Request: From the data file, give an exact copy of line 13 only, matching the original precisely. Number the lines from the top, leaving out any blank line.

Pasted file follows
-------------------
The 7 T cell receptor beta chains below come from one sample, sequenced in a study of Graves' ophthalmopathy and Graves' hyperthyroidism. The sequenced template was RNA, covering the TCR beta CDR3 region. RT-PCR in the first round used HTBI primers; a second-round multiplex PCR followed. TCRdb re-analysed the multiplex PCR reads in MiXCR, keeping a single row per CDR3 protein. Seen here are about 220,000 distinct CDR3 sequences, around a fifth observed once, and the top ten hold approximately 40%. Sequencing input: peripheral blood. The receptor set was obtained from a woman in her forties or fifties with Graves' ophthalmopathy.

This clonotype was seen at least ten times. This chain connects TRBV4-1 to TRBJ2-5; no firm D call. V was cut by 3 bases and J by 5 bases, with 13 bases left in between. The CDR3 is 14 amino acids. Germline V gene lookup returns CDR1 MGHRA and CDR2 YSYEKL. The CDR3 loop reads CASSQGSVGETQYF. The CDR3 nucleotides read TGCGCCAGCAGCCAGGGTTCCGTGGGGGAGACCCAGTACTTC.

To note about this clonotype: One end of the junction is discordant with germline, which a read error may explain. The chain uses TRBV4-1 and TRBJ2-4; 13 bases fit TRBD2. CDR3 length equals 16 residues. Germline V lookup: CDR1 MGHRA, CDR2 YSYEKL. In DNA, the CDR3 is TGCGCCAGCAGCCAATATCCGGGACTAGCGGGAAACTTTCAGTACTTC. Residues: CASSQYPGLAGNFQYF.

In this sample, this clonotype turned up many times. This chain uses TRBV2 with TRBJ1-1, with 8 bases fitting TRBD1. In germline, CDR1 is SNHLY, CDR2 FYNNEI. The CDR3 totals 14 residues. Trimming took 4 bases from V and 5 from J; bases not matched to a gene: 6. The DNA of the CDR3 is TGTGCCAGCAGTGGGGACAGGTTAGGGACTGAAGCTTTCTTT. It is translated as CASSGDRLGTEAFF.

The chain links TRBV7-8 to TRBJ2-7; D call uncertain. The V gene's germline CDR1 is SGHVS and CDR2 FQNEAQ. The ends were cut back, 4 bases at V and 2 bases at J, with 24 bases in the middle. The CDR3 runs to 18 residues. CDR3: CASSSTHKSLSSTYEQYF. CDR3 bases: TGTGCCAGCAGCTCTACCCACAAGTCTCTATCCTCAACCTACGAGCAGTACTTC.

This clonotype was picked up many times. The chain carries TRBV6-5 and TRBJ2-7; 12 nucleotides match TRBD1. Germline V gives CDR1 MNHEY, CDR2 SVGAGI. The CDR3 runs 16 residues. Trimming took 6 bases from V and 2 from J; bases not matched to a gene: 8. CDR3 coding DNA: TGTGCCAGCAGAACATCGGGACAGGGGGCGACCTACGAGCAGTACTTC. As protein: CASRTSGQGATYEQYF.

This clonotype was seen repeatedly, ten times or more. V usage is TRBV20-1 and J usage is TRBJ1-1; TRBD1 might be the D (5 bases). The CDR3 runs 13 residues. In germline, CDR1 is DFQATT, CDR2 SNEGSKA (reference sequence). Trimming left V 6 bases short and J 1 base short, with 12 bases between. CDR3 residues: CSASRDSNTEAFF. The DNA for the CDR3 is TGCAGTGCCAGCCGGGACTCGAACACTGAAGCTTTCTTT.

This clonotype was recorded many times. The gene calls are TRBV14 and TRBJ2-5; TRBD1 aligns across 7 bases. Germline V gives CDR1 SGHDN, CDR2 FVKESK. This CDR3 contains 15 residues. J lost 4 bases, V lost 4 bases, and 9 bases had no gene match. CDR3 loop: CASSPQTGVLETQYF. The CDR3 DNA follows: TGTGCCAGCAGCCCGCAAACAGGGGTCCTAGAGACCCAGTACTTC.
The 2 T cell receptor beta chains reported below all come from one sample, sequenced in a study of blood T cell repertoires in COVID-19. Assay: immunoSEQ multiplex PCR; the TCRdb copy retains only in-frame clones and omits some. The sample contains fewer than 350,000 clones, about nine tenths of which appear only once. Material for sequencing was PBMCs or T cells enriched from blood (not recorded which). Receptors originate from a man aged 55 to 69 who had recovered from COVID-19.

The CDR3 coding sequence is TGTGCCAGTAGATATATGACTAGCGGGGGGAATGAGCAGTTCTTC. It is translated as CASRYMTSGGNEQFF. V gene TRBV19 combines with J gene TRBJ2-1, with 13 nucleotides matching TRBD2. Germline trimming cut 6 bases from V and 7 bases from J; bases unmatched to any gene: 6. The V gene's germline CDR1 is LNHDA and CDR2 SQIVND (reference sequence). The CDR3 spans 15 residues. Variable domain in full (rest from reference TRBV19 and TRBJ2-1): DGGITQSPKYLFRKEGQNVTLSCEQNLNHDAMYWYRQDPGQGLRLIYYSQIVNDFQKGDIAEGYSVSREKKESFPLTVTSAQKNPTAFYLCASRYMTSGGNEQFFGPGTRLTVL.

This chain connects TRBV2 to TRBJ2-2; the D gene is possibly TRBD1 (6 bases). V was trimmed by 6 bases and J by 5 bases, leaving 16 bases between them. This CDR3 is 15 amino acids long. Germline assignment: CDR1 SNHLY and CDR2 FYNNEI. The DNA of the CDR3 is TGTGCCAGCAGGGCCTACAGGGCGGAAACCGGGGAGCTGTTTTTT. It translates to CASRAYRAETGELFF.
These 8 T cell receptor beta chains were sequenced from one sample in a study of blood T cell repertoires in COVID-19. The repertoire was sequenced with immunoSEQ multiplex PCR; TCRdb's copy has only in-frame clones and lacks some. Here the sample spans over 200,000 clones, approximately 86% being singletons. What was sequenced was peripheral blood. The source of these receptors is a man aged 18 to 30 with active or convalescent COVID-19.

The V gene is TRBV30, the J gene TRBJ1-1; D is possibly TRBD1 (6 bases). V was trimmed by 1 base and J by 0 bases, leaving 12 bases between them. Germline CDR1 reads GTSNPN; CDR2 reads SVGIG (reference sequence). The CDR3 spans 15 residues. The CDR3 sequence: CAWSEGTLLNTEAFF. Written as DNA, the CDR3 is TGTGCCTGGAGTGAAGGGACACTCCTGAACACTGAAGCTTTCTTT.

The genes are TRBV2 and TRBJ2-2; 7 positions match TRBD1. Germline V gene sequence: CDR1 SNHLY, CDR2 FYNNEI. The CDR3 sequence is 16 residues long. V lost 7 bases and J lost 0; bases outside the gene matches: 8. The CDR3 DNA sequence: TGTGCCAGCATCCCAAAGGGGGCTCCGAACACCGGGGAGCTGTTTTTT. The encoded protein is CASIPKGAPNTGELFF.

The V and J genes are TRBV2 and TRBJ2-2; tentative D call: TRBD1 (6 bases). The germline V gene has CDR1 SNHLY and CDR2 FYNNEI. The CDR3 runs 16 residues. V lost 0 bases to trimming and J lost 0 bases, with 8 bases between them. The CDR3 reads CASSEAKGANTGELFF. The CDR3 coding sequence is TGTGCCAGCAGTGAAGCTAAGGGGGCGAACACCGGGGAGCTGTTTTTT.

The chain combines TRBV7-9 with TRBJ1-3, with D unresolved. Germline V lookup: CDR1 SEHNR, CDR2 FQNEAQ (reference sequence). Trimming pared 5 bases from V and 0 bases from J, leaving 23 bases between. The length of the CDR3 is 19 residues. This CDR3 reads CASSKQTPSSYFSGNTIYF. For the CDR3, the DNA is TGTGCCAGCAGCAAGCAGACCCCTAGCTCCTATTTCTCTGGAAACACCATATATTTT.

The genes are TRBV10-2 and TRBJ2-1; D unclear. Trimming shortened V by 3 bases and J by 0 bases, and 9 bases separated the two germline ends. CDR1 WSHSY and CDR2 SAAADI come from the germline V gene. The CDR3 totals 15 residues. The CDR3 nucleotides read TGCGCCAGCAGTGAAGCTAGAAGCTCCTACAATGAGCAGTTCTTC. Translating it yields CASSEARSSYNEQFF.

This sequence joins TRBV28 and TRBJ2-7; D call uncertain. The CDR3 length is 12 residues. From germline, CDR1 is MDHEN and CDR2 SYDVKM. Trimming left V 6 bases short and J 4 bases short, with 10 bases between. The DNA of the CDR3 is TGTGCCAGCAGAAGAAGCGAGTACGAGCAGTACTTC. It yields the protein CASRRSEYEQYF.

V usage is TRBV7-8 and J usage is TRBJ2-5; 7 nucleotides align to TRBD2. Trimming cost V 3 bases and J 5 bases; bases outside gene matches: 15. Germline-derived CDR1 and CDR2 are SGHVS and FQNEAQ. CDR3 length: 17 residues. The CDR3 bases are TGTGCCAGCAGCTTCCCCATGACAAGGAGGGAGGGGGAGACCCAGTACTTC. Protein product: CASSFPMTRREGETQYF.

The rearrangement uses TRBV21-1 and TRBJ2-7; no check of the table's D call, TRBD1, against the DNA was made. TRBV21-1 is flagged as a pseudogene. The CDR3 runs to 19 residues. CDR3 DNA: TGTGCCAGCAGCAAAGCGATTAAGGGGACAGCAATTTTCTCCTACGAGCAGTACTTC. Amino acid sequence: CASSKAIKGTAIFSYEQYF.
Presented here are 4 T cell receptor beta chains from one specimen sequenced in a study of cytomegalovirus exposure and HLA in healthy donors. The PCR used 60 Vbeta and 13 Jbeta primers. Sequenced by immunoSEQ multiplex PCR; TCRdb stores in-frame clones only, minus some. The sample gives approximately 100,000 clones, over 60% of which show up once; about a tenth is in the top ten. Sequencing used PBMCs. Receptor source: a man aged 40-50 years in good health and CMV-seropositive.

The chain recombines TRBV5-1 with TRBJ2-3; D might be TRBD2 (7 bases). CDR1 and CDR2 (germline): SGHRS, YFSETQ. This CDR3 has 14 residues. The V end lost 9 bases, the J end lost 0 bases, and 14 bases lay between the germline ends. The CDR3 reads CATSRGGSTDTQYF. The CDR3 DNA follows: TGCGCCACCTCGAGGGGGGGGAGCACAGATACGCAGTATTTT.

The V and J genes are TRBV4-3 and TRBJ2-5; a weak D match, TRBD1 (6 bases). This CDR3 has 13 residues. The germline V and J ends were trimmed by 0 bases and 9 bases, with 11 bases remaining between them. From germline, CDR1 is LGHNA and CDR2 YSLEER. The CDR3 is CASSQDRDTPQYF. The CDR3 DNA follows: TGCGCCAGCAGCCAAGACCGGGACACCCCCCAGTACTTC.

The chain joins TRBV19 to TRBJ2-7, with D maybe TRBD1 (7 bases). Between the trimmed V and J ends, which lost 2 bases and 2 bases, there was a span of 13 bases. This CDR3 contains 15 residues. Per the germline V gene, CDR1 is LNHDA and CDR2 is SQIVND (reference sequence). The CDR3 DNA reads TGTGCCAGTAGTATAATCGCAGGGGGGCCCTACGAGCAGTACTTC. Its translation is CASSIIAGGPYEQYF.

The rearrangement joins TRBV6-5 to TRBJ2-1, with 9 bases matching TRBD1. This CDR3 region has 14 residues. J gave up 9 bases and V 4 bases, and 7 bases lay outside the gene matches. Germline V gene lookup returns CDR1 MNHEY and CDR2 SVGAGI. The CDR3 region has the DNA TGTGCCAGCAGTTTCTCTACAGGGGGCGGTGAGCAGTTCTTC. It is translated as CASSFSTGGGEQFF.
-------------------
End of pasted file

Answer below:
The V gene is TRBV30, the J gene TRBJ1-1; D is possibly TRBD1 (6 bases). V was trimmed by 1 base and J by 0 bases, leaving 12 bases between them. Germline CDR1 reads GTSNPN; CDR2 reads SVGIG (reference sequence). The CDR3 spans 15 residues. The CDR3 sequence: CAWSEGTLLNTEAFF. Written as DNA, the CDR3 is TGTGCCTGGAGTGAAGGGACACTCCTGAACACTGAAGCTTTCTTT.